Nqobile Tshili, Chronicle Reporter
UBUNTU and traditional practices that promote harmony in communities are among social qualities that are causing the rapid spread of the deadly Covid-19.
Health experts have singled out funeral gatherings as one of the Covid-19 super spreaders, while visiting sick relatives is also contributing to a spike in new infections.
Showing up in numbers to console the bereaved and nursing the ill is etched in ubuntu philosophy, whose ethos translates to: “I am, because we are,” or “humanity towards others”.
Ubuntu philosophy totally opposes Covid-19 prevention measures such as isolating, social distancing and even quarantining to prevent exposure.
This noble African tradition could be Zimbabwe’s undoing as the nation battles with rising Covid-19 infections and deaths.
Experts have warned that if the society does not change traditional behaviour, the country is going to record more deaths.
In the past month, the country has been recording rising Covid-19 deaths and in the week starting July 11 ending July 17 a total of 462 people had succumbed to Covid-19.
Mpilo Central Hospital chief executive officer Professor Solwayo Ngwenya said most cultural traditions are not Covid-19 sensitive and are contributing to the spread of the virus.
“Some of our traditional practices are now inappropriate in the face of Covid-19 pandemic. Some of these practices are contravening health regulations and contribute to Covid-19 spread. So ubuntu could affect our survival from Covid-19. Hence, our people have to change the way we mourn our relatives. Funerals have become super spreading events,” said Prof Ngwenya.
“We need to get rid of funeral vigils and allow only a few relatives, maybe 10 people on the day of the burial, to go to the cemetery. Then there is the issue of visiting, or caring for the ill, that is very dangerous as it can also lead to the spread of Covid-19. The ill should be taken to hospitals.”
Cases of members of the public contracting Covid-19 while visiting ill friends or relatives have become common.
In worst-case scenarios, those who visit patients succumb to the virus while those who would have been visited recover.
Prof Ngwenya said hospitals have become strict on relatives visiting their loved ones in the wards to prevent the spread of the virus.
University of Zimbabwe lecturer and a culture expert Ms Lickel Ndebele said while ubuntu has been the benchmark of African societies, if communities do not change their ways, culture will decimate the society.
“Ubuntu aspects such as caring, sharing, compassion and other associated values actually ensures a happy community in the spirit of family. Those aspects draw us towards putting our lives at risk. We need to be very careful as we practice these aspects of ubuntu because in Ndebele or African culture we know that we share our joys and we share our sorrows,” said Ms Ndebele.
She said in sharing joys and sorrows there is a lot of mingling which is no longer necessary because of Covid-19.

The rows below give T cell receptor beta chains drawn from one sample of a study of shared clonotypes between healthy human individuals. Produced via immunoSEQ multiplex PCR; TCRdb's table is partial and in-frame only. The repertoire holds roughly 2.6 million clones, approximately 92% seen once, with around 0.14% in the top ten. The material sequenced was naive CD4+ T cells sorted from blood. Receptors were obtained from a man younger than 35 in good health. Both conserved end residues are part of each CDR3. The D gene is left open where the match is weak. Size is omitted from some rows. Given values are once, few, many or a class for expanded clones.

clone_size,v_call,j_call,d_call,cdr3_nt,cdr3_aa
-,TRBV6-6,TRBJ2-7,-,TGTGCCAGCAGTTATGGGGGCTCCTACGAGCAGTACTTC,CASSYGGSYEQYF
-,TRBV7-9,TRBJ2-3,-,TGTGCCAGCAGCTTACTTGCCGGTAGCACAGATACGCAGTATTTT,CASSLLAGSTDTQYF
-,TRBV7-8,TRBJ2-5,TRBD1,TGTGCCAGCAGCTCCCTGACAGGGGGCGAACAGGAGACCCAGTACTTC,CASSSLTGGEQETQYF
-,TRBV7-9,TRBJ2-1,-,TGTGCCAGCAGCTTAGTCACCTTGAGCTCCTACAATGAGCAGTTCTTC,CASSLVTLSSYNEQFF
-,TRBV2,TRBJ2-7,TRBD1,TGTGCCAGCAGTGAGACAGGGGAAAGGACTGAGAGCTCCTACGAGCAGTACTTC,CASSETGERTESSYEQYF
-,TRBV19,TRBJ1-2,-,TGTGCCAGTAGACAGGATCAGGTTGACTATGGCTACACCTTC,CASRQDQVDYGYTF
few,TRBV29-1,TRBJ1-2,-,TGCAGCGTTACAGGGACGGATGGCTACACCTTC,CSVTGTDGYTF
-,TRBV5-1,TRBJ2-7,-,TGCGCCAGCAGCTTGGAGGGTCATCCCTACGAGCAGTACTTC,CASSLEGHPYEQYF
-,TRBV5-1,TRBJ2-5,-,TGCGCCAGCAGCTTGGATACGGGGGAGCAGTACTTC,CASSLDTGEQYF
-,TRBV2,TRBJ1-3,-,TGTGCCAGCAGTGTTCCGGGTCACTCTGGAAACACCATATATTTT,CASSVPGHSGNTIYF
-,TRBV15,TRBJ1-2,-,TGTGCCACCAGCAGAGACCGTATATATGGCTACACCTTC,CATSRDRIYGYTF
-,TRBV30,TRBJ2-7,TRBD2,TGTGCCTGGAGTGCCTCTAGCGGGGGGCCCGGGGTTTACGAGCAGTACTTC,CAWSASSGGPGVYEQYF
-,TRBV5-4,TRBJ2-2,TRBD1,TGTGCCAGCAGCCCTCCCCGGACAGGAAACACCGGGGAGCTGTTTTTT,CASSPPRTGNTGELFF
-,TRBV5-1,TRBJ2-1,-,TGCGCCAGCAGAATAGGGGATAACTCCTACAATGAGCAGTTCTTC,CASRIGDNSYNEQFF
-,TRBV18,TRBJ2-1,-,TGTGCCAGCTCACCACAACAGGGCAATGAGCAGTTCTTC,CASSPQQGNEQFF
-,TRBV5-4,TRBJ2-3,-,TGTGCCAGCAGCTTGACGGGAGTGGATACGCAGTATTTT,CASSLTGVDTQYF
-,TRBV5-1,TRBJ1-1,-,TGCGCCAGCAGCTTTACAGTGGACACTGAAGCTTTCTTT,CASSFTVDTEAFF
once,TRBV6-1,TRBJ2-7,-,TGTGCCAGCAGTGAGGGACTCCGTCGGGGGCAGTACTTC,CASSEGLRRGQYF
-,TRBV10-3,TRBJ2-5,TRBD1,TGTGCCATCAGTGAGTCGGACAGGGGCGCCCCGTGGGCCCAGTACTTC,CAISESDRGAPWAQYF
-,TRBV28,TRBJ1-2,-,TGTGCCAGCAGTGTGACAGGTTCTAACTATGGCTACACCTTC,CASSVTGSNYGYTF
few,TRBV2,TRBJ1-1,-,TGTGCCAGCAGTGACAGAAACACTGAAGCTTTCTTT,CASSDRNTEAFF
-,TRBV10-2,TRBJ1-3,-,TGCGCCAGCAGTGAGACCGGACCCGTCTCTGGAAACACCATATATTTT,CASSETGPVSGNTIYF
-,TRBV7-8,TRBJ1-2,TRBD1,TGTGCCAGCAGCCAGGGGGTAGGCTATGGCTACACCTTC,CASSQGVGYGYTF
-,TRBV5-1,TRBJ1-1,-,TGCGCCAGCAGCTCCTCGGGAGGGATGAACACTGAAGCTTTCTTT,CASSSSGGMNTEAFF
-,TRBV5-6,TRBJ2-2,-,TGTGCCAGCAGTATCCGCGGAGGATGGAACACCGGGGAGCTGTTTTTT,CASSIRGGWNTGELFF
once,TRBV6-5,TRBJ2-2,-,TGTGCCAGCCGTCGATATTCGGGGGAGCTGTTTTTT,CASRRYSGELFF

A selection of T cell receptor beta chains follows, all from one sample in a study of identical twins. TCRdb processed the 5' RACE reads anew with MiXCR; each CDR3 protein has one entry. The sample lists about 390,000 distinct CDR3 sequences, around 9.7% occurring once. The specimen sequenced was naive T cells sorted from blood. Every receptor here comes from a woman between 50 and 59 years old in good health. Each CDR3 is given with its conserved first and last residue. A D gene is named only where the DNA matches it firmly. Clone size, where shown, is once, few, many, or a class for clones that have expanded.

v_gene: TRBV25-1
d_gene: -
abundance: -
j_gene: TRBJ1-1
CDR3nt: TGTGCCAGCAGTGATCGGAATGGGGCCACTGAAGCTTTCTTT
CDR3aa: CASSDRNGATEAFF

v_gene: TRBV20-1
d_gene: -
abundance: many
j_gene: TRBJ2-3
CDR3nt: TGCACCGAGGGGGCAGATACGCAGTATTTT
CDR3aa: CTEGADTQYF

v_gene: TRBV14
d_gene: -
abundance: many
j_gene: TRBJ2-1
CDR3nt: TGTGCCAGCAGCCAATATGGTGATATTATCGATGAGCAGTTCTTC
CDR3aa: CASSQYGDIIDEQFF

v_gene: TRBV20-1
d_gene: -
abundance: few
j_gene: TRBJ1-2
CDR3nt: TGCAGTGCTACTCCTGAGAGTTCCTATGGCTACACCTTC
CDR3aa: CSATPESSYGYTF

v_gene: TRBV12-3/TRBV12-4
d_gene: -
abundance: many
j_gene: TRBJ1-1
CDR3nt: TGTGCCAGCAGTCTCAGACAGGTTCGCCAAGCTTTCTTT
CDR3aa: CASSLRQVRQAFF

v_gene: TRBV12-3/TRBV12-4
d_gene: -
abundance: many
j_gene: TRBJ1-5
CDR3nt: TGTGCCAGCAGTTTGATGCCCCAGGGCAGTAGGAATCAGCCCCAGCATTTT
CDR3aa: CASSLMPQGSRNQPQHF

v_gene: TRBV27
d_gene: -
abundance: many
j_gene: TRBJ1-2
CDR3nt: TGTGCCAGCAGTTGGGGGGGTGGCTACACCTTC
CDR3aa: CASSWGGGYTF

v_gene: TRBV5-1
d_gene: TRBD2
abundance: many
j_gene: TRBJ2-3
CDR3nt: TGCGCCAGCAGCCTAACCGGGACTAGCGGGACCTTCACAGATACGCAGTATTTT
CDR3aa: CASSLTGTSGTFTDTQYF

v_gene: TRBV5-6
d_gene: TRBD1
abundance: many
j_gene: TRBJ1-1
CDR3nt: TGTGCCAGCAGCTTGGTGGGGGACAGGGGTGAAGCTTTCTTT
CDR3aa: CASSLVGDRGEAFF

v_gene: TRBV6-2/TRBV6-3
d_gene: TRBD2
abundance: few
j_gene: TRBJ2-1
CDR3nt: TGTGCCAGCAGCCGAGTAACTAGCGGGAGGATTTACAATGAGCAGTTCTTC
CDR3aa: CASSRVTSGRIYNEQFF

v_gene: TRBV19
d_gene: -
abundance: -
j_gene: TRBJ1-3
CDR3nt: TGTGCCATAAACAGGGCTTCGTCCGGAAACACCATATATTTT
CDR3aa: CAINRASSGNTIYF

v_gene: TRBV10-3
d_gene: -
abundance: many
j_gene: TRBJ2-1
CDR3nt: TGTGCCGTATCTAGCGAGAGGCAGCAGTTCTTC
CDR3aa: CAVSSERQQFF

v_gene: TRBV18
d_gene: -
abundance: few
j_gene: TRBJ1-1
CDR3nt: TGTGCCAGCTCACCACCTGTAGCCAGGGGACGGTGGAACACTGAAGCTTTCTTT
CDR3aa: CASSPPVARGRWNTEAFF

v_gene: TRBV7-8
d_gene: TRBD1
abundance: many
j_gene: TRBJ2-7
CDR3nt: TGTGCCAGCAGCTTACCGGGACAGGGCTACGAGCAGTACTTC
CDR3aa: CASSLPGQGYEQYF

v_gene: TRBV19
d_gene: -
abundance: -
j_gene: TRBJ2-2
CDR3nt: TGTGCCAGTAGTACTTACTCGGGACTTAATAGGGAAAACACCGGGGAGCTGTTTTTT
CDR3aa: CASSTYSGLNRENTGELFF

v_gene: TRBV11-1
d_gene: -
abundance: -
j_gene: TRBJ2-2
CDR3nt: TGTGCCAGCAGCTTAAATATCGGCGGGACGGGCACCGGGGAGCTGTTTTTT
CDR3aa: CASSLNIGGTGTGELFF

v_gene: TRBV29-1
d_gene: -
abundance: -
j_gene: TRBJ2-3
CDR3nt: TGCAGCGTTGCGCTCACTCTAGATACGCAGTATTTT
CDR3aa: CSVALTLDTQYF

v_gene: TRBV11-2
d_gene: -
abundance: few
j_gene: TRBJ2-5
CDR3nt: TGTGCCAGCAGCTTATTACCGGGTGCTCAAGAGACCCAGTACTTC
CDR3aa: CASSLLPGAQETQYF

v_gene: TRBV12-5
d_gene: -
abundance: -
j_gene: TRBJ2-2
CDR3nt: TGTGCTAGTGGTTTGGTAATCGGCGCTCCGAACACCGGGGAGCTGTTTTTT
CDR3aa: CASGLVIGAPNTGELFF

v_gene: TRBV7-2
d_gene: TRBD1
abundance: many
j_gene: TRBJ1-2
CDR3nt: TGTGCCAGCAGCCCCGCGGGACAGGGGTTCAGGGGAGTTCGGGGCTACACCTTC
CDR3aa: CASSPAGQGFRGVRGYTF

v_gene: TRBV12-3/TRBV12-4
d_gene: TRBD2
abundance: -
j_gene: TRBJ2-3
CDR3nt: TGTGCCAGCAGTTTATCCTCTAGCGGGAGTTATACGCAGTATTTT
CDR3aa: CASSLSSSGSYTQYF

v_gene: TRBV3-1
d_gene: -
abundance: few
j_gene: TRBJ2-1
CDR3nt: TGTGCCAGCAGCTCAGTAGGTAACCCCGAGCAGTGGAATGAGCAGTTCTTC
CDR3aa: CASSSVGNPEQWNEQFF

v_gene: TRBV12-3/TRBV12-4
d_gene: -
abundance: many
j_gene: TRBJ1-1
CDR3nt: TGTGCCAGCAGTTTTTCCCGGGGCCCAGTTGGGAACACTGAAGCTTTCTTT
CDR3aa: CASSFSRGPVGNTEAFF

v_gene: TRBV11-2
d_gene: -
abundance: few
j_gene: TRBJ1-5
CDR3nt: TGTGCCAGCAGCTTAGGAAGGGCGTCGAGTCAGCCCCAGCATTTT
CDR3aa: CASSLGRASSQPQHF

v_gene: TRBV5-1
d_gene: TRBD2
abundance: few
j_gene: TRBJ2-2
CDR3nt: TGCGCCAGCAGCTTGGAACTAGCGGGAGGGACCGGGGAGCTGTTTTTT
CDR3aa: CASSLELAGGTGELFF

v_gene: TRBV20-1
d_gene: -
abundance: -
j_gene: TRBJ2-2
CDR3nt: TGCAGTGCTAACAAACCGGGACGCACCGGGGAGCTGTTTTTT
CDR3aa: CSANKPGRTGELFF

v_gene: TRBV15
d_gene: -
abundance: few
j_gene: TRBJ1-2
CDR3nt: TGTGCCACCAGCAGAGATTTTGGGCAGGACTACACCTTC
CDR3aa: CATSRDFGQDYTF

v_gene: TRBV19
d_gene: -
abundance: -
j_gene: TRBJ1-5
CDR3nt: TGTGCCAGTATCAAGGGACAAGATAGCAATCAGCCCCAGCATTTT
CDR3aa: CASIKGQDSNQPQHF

Ms Ndebele said for instance it is taboo in African communities that a family single-handedly buries a relative.
“In Ndebele we say umuntu kazingcwabi, a proverb based on the philosophy that umuntu ngumuntu ngabantu. A family with a bereavement is not expected to bury its loved ones alone. But neighbours would come to bury this deceased person on behalf of the bereaved family but now we are told that funerals have become super spreaders of Covid-19. In the spirit of umuntu ngumuntu ngabantu, we expect even those who did not attend a funeral to go to the mourning family to express condolences. But now all these things are putting us at risk,” she said,
She said it has become difficult to comply with social distance regulations in communities because ubuntu demands that the society stands together with those who are mourning, celebrating or need comforting.
“The other aspect of ubuntu is that when you don’t do what is expected of you in ubuntu philosophy, you are then considered umthakathi (a witch). If you don’t go to a funeral wake you will be considered a witch. You will be labelled as someone who doesn’t cooperate, because one of Ubuntu’s aspects is that we share and participate. But ubuntu is a concept that allows us to be considerate of others and culture is dynamic, it has to be adjusted according to the situation. Culture is not rigid. It is always changing depending on the situation and communities have to change as well,” said Ms Ndebele.
She said another important aspect of ubuntu is the need to preserve lives and the public should protect lives by following health regulations.
A sociologist and lecturer with Midlands State University Mr Talent Moyo said Covid-19 has caused a clash between tradition and health regulations.
“That is why you will find that people try to disregard the danger that is posed by the pandemic in relation to gatherings and conducting their rituals. It’s generally a clash of systems especially on looking at issues of how funerals are conceived in African societies,” said Mr Moyo.
He said in view of the threat posed by the pandemic communities should change their ways or risk being extinct.
“We talk of reality as something that is socially constructed. We need to create new realities in terms of understanding Covid-19 and try to come up with new ways of thinking. We need to try and convince people that there is a lot of learning and unlearning during this period.
People have to understand that circumstances have changed,” he said. — @nqotshili